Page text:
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  1. #76
    Join Date
    Nov 2008
    Posts
    6,388
    Quote Originally Posted by LostAgain View Post
    A heat-exchanger pot is a nice if you don't want to go JB.

    https://sectionhiker.com/olicamp-har...eat-exchanger/
    Olicamp stove and that pot are on the list.

  2. #77
    Join Date
    Jun 2020
    Posts
    1
    I also have been using JetBoil for years now, though it is a bit biased, it is the best one for me.

  3. #78
    Join Date
    Nov 2008
    Posts
    6,388

    Backpacking stoves?

    I decided to get another BRS and a 750ml titanium pot for her. At around 150g for both, itís certainly ultra-light.

    If she really gets into backpacking and wants something different in a few years, she/we can upgrade.

  4. #79
    Join Date
    Apr 2016
    Location
    Exiled from Maine
    Posts
    331
    Picked up a jetboil cheap via REI. The boil speed is ludicrous. Not the smallest but fits well in my pack and having coffee in under 2 minutes with a via packet is faster than my real kitchen. I took a video to send to my brother - 8 Oz in under 50 seconds.


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  5. #80
    Join Date
    Nov 2008
    Posts
    6,388
    Quote Originally Posted by Abol98 View Post
    Picked up a jetboil cheap via REI. The boil speed is ludicrous. Not the smallest but fits well in my pack and having coffee in under 2 minutes with a via packet is faster than my real kitchen. I took a video to send to my brother - 8 Oz in under 50 seconds.


    Sent from my iPhone using TGR Forums
    Why is everyone in a hurry when cooking in the woods?

  6. #81
    Join Date
    Aug 2006
    Posts
    5,100
    Quote Originally Posted by Peruvian View Post
    Why is everyone in a hurry when cooking in the woods?
    COFFEE!!

  7. #82
    Join Date
    Sep 2010
    Location
    Shuswap Highlands
    Posts
    2,710
    Alcohol beercan stove and MSR espresso maker is the bomb for real coffee. Can't beat the weight to BTU ratio either. Just tie a fly or two, or set up the bedroll while waiting.
    I usually just default to my old MSR whisperlight int. for backpacking for boiling water quickly. Better newer option out there, but no need to throw out what works yet. But serious about the coffee method above. Those little espresso makers don't fit on a proper stove, and alcohol travels easily.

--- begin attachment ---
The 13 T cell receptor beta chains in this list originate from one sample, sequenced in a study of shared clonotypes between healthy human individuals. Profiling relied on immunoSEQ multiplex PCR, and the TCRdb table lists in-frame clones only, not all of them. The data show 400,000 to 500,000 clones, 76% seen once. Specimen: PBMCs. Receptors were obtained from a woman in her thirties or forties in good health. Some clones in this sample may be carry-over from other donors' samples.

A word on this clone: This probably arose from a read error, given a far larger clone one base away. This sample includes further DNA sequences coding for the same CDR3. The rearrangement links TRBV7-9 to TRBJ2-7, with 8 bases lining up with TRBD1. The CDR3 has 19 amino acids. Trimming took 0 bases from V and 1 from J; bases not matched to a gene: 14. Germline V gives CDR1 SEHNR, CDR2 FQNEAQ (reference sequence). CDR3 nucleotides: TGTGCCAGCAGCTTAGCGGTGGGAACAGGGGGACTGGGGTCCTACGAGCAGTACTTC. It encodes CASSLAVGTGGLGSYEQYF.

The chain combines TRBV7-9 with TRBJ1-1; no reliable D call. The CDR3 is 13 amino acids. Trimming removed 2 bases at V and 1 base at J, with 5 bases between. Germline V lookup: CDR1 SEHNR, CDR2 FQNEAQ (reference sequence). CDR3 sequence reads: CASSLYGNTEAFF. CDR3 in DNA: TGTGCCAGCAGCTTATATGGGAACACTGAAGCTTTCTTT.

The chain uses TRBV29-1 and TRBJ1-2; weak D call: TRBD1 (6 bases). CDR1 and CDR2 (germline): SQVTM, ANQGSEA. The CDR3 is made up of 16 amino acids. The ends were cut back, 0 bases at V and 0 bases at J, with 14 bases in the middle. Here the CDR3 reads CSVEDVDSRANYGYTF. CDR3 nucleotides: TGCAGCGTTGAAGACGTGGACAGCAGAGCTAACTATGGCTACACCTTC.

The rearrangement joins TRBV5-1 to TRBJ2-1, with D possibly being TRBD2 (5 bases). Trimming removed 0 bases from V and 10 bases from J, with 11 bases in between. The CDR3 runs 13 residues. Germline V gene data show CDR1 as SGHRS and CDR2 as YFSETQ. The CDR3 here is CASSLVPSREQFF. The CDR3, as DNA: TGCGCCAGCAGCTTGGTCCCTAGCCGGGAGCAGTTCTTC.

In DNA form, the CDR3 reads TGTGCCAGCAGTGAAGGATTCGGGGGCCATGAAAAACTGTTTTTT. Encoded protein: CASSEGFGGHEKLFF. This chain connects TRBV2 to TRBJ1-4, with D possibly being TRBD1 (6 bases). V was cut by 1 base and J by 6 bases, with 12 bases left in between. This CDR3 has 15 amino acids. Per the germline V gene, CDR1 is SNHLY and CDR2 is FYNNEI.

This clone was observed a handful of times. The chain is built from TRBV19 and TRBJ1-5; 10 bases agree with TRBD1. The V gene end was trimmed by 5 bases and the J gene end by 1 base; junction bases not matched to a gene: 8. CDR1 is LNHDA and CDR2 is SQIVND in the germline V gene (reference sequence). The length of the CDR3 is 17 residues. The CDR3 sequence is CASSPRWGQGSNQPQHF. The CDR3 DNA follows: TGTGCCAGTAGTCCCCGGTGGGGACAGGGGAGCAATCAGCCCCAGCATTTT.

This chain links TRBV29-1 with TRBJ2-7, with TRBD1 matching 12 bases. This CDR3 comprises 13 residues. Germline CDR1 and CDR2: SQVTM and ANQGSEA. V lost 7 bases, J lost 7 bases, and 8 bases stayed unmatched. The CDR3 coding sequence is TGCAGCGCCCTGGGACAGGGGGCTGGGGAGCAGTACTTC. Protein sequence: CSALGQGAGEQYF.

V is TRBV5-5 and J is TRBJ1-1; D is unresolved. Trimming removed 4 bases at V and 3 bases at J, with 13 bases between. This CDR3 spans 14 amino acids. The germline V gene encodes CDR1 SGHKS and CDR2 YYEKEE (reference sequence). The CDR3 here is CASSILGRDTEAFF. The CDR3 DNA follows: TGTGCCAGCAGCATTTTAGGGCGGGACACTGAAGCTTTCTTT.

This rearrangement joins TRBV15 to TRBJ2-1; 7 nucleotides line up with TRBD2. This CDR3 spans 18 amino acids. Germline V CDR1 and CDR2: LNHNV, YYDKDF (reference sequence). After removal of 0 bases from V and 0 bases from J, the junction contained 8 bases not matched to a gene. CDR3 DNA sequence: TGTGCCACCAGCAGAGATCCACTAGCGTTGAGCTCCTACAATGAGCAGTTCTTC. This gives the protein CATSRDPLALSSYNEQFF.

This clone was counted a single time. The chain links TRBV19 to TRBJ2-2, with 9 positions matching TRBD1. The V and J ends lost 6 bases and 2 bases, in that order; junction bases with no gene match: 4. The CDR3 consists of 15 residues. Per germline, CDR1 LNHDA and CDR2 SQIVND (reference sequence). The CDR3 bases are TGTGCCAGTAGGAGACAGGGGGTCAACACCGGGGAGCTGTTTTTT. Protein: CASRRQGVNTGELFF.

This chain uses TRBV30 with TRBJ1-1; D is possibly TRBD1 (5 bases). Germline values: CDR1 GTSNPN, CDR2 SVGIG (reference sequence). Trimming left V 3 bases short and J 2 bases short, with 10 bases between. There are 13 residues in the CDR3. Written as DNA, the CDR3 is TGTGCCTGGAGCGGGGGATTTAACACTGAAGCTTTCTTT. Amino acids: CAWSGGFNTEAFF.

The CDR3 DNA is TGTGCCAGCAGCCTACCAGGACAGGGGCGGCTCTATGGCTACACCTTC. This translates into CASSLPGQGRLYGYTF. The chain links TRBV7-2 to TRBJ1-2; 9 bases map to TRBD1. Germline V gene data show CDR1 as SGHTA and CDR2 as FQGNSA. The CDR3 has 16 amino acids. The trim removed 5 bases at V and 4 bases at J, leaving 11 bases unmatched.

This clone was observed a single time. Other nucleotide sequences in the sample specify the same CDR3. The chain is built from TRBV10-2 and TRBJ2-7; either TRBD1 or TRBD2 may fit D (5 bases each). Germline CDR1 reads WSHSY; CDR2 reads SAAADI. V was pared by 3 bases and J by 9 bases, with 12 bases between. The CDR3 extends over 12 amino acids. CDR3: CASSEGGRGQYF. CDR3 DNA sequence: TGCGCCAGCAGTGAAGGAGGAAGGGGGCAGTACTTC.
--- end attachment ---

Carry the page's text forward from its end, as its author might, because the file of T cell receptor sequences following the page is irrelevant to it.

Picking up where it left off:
8. #83
    Join Date
    Apr 2016
    Location
    Exiled from Maine
    Posts
    331
    Quote Originally Posted by Peruvian View Post
    Why is everyone in a hurry when cooking in the woods?

    woods? Iím a chemist for ANTIFA.


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  9. #84
    Join Date
    Nov 2007
    Location
    Eburg
    Posts
    13,336
    MSR Reactor and Windburner use the same radiant burner/heat exchanger pot technology. AFAICT, Windburner is MSR's attempt to compete directly with JetBoil with the backpacker market. Reactor is marketed as a mountaineering stove for melting snow and boiling water, even in very windy conditions, which it does better than everything else. Both outperform all JB models in windy conditions. No contest in strong or swirling winds. JBs simmer better. Reactor has no simmer mode. Windburner can be dialed down to sorta simmer. We carry a Reactor for all trips, usually with the small 1L pot. The big/rare 2.5L pot is the snowmelting champion. The OG 1.7L pot is the best all-rounder.

    For high lakes fishing trips, we got a MSR Pocket Rocket Deluxe, which is getting high marks for simmering and very good wind performance for a stand alone stove (vs. shielded stove/pot combos). For most trips, we'll carry both the PR Deluxe and a Reactor 1.0L combo until and unless I'm sold on the PR Deluxe performance in windy conditions. We'll be mating the PR Deluxe with a Bank's Fry-Bake pan, with which the NOLS mags are familiar.

  10. #85
    Join Date
    Jul 2015
    Posts
    366
    I now have the pocket rocket deluxe which ticks all my boxes. Use an MSR titan kettle. Used one of the BRS3000 for a few years, super light, bad simmer and horrible quality control, but super light. Had the pot supports heat up and get all wacky. Everything you wanted to know about stoves. https://backpackinglight.com/upright...nd-gear-guide/



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  11. #86
    Join Date
    Jul 2005
    Location
    Moose, Iowa
    Posts
    6,315
    How much more fuel do you use with the little stoves with no wind protection? We've been using an MSR Whisperlite Uni with the canister attachment the last three years. The thing is a tank but with the old school aluminum foilish shield we average 1 canister for 5 nights/6 day backpack. Sometimes we have to switch to a fresh canister to finish the week sometimes not. That includes heating enough water to fill two or three big thermomugs with coffee since both the wife and I like to sip coffee all day.

    We recently picked up a Soto Amicus and the thing is tiny and light, the little igniter is super convenient . Took it car camping and it is pretty sweet for boil or simmer or anything in between but performance in the wind is definitely not as good as a wrapped pot with a remote stove. We obviously bought it to shed weight, and hopefully we can get away with just using 2 canisters in a week so we aren't carrying additional fuel.

    What is the over/under on protected stoves vs unprotected increased fuel use verses days on the trail? We use a pretty big titanium pot to feed the 4 of us. We usually emerge with a barely used or full 2nd canister. I'm assuming we will be good. I'm over the hassle and weight of the MSR.

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